A.A. Milne once said, "Organizing is what you do before you do something, so that when you do it, it is not all mixed up." I don't know about you, but often times the messiness of my home is a direct reflection of the messiness of my life. Maybe it's more symbiotic than that, but nonetheless, when my space is organized, I feel freed up to focus on more important things. Not to mention, an organized pantry can mean a healthier you (and a healthier family).
An organized pantry helps you...
Eat healthy. If I take a peek at a disarray of cans, spices, and pantry staples, I'm far less likely to prepare a meal. Take out? Burger and fries (with extra fries), please. When you gaze upon a neatly stacked pantry, you're more likely to cook as you know what's available.
Reduce stress. "I swear I bought [fill in the blank] last week!" Reduce your number of kitchen meltdowns by simply knowing what you have, and what you don't have. A clean pantry also prepares you to tackle the grocery store. Never accumulate four jars of poultry seasoning again!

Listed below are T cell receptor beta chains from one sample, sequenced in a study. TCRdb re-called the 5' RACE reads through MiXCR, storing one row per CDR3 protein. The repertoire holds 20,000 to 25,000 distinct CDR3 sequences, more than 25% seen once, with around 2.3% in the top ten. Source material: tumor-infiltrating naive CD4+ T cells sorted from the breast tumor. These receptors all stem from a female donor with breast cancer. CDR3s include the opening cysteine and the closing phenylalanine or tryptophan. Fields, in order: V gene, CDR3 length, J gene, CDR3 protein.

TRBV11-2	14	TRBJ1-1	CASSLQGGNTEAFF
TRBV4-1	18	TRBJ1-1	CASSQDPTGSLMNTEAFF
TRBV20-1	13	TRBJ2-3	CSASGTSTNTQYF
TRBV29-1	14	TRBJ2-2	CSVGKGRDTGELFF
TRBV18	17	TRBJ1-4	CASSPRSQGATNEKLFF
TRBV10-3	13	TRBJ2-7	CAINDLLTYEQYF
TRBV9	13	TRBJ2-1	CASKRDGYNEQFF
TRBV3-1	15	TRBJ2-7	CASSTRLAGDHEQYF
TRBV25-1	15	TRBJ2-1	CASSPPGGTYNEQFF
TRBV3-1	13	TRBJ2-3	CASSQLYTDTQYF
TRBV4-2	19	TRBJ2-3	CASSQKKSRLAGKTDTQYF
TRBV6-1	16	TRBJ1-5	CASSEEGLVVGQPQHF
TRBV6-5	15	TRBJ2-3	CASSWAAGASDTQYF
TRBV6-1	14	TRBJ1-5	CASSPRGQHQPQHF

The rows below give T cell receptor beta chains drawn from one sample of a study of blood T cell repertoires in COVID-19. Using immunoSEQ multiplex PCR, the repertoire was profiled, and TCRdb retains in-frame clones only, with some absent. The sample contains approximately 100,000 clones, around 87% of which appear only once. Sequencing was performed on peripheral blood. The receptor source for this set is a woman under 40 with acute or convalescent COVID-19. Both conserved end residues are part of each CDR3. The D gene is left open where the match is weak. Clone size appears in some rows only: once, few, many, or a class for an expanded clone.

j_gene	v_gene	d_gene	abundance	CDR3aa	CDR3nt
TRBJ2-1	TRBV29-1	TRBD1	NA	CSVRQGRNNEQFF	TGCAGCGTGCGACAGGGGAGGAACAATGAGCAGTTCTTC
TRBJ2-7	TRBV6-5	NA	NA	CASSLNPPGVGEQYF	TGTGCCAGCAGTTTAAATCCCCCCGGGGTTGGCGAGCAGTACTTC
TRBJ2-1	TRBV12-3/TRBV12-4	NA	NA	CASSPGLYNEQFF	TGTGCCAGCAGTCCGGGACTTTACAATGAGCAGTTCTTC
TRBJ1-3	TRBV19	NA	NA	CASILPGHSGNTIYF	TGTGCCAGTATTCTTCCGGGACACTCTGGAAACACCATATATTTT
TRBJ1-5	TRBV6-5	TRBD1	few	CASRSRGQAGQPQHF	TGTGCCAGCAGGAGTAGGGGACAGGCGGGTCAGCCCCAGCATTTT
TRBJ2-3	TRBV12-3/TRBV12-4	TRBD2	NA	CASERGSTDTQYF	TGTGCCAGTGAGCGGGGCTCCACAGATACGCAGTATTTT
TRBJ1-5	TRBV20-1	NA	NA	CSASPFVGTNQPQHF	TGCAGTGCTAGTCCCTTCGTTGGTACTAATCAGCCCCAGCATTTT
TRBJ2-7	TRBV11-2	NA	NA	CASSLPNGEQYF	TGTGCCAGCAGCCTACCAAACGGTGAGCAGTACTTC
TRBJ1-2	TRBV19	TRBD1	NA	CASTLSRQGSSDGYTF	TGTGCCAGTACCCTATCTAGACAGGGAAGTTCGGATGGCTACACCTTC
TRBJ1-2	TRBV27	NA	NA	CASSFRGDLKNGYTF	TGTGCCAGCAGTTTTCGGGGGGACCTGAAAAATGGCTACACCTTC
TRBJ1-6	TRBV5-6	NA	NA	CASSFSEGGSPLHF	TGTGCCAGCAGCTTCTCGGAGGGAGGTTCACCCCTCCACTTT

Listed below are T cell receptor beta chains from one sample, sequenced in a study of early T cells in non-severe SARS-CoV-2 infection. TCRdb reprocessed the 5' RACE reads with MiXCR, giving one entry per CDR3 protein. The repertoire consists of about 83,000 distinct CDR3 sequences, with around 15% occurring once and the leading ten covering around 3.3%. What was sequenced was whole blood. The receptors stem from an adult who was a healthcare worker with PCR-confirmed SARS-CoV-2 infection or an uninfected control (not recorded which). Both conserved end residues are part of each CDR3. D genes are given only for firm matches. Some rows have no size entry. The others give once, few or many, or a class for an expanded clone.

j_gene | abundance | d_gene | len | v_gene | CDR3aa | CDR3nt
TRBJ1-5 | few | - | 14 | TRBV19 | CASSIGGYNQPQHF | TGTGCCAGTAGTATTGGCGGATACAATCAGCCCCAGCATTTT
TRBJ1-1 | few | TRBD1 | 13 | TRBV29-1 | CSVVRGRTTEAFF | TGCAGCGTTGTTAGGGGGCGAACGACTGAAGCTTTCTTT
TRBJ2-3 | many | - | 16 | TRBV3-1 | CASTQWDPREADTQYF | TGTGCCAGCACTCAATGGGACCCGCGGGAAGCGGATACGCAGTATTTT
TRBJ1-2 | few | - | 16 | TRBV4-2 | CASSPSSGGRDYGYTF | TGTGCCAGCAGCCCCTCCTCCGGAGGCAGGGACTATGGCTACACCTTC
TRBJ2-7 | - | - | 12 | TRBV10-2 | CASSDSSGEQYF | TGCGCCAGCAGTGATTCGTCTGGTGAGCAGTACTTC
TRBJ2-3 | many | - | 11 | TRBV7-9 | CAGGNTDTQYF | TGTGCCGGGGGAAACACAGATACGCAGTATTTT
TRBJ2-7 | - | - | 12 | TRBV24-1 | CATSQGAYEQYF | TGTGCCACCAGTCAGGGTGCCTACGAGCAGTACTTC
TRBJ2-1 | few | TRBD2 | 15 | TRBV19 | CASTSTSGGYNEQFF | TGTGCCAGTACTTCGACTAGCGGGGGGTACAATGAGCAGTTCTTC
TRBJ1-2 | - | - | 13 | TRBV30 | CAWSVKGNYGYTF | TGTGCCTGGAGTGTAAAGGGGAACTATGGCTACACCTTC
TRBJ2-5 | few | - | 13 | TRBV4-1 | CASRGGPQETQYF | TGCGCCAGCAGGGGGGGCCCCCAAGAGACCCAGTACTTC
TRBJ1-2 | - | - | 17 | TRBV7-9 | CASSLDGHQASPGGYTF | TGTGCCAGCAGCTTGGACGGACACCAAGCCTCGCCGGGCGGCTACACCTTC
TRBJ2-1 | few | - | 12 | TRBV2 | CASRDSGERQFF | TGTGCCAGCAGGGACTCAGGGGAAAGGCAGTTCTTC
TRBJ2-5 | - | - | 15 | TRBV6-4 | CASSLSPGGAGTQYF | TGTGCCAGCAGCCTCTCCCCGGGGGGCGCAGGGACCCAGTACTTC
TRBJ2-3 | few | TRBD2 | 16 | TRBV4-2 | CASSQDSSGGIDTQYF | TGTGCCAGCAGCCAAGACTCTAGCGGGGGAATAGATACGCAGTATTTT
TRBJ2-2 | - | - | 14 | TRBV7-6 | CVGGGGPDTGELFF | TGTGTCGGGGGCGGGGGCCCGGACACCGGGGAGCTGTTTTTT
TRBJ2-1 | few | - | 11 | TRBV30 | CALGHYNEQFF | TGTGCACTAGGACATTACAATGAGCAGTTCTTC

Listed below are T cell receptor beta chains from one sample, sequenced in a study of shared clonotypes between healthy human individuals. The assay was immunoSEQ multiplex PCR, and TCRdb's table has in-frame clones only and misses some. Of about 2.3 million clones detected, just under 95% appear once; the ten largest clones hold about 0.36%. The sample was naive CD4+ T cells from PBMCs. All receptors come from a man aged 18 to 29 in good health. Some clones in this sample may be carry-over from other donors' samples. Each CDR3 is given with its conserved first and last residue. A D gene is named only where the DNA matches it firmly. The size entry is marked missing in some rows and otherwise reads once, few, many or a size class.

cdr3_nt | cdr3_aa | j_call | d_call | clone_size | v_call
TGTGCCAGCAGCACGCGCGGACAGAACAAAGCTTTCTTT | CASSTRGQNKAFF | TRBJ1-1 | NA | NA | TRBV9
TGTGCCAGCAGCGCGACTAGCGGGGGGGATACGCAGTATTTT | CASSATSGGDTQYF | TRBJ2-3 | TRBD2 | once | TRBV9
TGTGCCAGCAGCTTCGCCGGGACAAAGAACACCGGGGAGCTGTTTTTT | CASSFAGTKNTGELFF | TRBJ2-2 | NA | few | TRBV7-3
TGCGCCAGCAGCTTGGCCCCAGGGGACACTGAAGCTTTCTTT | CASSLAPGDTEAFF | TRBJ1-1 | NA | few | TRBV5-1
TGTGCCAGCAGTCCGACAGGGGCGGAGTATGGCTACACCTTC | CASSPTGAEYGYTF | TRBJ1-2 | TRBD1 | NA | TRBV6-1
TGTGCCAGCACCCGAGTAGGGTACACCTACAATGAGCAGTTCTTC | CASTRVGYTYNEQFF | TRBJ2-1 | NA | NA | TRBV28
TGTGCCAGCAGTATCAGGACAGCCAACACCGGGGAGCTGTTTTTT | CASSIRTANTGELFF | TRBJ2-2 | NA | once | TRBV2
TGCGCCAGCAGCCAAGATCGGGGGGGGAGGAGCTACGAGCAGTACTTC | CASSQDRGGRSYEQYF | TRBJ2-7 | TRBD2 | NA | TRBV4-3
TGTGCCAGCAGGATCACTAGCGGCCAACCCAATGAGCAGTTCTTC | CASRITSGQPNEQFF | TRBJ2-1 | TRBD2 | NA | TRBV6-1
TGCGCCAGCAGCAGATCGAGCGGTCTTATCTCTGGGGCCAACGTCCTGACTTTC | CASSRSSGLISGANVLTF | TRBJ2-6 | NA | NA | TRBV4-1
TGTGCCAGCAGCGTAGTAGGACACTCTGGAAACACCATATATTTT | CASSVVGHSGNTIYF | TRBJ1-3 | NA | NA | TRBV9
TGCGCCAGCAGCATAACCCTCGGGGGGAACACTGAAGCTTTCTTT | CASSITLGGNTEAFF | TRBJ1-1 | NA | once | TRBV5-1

Save money. An organized pantry may reduce your trips to the grocery store and save you from overspending on dining out. Again, know what you have and what you don't.
If you have rice from 2001, toss it. Take a look at all your items. Past date products go in the trash. Items you'll never use? Donate them to a local food bank.
Once you've cleared your shelves, it's time for a deep clean. Use a vacuum to clean up the crumbs and make sure to wipe down your shelves with hot, soapy water (or see our Pinterest page for some favorite green cleaning solutions).
Find clear containers (preferably food-safe glass or BPA-free plastic) for your staples like flour and sugar. For loose items like onions and potatoes, it's helpful to use open baskets so you can easily assess your inventory.
Keep it simple. Flour. Sugar. Brown Sugar. You can find printables online, or you can make your own!
Be systematic. Commonly used foods (cooking oil, flour, etc.) should be easy to reach, stored around waist level. Less frequently used items can go on lower shelves with labels facing you. Lightweight items, such as cereals and pasta, are perfect for high shelves.